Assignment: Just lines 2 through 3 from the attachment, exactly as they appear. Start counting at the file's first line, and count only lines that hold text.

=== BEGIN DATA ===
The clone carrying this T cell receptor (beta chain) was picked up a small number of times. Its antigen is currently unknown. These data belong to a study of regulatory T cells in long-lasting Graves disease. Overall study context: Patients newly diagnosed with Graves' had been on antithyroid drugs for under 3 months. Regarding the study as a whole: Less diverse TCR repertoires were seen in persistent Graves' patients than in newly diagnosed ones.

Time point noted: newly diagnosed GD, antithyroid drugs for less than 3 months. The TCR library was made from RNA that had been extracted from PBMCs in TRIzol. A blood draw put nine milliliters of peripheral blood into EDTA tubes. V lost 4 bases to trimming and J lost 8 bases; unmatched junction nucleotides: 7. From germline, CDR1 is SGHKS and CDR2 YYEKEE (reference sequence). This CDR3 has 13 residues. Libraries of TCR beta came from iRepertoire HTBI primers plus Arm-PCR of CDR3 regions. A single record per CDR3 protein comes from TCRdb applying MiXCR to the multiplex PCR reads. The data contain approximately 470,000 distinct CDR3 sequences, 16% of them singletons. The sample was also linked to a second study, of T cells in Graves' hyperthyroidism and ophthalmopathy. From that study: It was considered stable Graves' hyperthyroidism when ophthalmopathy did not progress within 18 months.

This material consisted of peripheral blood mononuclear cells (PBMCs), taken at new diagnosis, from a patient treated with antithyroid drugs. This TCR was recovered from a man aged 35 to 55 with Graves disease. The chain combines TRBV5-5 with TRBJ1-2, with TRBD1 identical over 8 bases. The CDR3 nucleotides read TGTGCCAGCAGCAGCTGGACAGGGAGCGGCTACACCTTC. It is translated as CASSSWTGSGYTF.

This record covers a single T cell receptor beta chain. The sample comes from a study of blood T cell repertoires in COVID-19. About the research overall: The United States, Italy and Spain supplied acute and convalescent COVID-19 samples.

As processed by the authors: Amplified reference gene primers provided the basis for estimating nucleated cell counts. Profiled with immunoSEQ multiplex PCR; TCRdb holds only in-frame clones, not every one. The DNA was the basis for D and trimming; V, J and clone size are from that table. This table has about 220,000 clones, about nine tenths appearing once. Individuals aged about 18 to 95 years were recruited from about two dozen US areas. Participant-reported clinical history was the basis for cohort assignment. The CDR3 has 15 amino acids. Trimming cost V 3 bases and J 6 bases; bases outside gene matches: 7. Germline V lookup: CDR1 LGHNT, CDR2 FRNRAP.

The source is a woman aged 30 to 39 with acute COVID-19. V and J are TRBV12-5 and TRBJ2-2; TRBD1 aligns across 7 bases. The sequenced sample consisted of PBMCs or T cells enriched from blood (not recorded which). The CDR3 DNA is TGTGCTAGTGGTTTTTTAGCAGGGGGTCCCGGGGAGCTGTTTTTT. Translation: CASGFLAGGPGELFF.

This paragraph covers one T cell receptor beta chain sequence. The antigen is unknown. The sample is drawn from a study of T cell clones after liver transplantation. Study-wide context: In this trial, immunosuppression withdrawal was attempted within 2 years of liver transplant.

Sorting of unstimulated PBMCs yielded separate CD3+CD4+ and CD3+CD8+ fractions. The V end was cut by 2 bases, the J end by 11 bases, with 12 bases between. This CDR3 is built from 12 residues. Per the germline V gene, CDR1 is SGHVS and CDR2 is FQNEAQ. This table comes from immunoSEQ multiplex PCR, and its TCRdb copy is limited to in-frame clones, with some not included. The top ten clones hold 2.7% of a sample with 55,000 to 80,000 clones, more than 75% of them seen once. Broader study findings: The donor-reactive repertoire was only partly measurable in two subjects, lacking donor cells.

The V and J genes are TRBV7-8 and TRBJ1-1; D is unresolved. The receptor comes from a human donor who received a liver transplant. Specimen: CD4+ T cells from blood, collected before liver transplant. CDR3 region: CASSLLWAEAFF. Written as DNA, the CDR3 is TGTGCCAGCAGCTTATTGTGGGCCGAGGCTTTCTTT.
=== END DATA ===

Time point noted: newly diagnosed GD, antithyroid drugs for less than 3 months. The TCR library was made from RNA that had been extracted from PBMCs in TRIzol. A blood draw put nine milliliters of peripheral blood into EDTA tubes. V lost 4 bases to trimming and J lost 8 bases; unmatched junction nucleotides: 7. From germline, CDR1 is SGHKS and CDR2 YYEKEE (reference sequence). This CDR3 has 13 residues. Libraries of TCR beta came from iRepertoire HTBI primers plus Arm-PCR of CDR3 regions. A single record per CDR3 protein comes from TCRdb applying MiXCR to the multiplex PCR reads. The data contain approximately 470,000 distinct CDR3 sequences, 16% of them singletons. The sample was also linked to a second study, of T cells in Graves' hyperthyroidism and ophthalmopathy. From that study: It was considered stable Graves' hyperthyroidism when ophthalmopathy did not progress within 18 months.

This material consisted of peripheral blood mononuclear cells (PBMCs), taken at new diagnosis, from a patient treated with antithyroid drugs. This TCR was recovered from a man aged 35 to 55 with Graves disease. The chain combines TRBV5-5 with TRBJ1-2, with TRBD1 identical over 8 bases. The CDR3 nucleotides read TGTGCCAGCAGCAGCTGGACAGGGAGCGGCTACACCTTC. It is translated as CASSSWTGSGYTF.